You will want to mix the two signals before you reverberate and amplify them. One is the "string" or "pulse" channel and the other is the "flute" channel. As you note, the pedals play in both channels. But you'll have a serious imbalance if you only use one or the other. Both are in fact full-range channels, even if it seems that one is heavy on the bass. That would be only because the pedals happen to be turned up louder in that channel, or that is the "flute" channel, which by definition is bassier.
      John
      ----------
      *** Please post your questions about technical service or repair matters ON THE FORUM. Do not send your questions to me or another member by private message. Information shared is for the benefit of the entire organ community, but other folks will not be helped by information we exchange in private messages!

      https://www.facebook.com/pages/Birds...97551893588434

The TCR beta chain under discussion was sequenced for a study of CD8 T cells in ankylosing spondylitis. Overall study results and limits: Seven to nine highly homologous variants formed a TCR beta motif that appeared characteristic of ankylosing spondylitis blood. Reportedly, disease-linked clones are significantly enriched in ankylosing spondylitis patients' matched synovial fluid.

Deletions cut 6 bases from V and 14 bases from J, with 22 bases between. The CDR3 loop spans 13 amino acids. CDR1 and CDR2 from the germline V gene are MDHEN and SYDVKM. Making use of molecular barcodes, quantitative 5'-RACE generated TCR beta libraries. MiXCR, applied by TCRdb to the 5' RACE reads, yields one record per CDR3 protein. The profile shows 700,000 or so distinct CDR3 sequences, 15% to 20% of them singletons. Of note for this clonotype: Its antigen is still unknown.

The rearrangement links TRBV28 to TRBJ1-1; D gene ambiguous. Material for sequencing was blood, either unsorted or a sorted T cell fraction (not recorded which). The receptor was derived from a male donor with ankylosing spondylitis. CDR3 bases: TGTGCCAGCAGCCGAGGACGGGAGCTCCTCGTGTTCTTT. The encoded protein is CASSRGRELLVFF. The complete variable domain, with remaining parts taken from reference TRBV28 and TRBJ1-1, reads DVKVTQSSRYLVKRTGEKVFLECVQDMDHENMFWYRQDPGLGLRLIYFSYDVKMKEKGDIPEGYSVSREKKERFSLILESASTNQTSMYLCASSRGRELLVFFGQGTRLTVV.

Comment


      • #4
        Ok, I've gotten both signals on pins 5 and 6 mixed, reverberated, and amplified, and I am
        very pleased with the results. Now I have to build a simple 6-pin amphenol Leslie connector,
        to two 1/4" mono female instrument jacks, in some sort of metal project box.

        I bought an old male Leslie connector came from Ebay, but I don't know how to remove the
        sheath:

        Click image for larger version

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        Do I fit a screwdriver in the slot, under that dimple, and pry it off? I don't
        want to damage it! But I need to access the pins, so I can remove the
        wires coming from pins 3 and 4, so that I won't have 120 Volts AC, dangerously
        exposed on the wires.

        I also want to solder two audio cables to pins 5, 6, and 1 (ground), to go to the
        1/4" instrument jacks. Should I use shielded audio cable for this job? That
        might be overkill, because the audio wires don't look shielded, coming from the
        innards of the organ, but it might make me feel better!

        Thanks for any good advice!
        Attached Files

        Comment


        • #5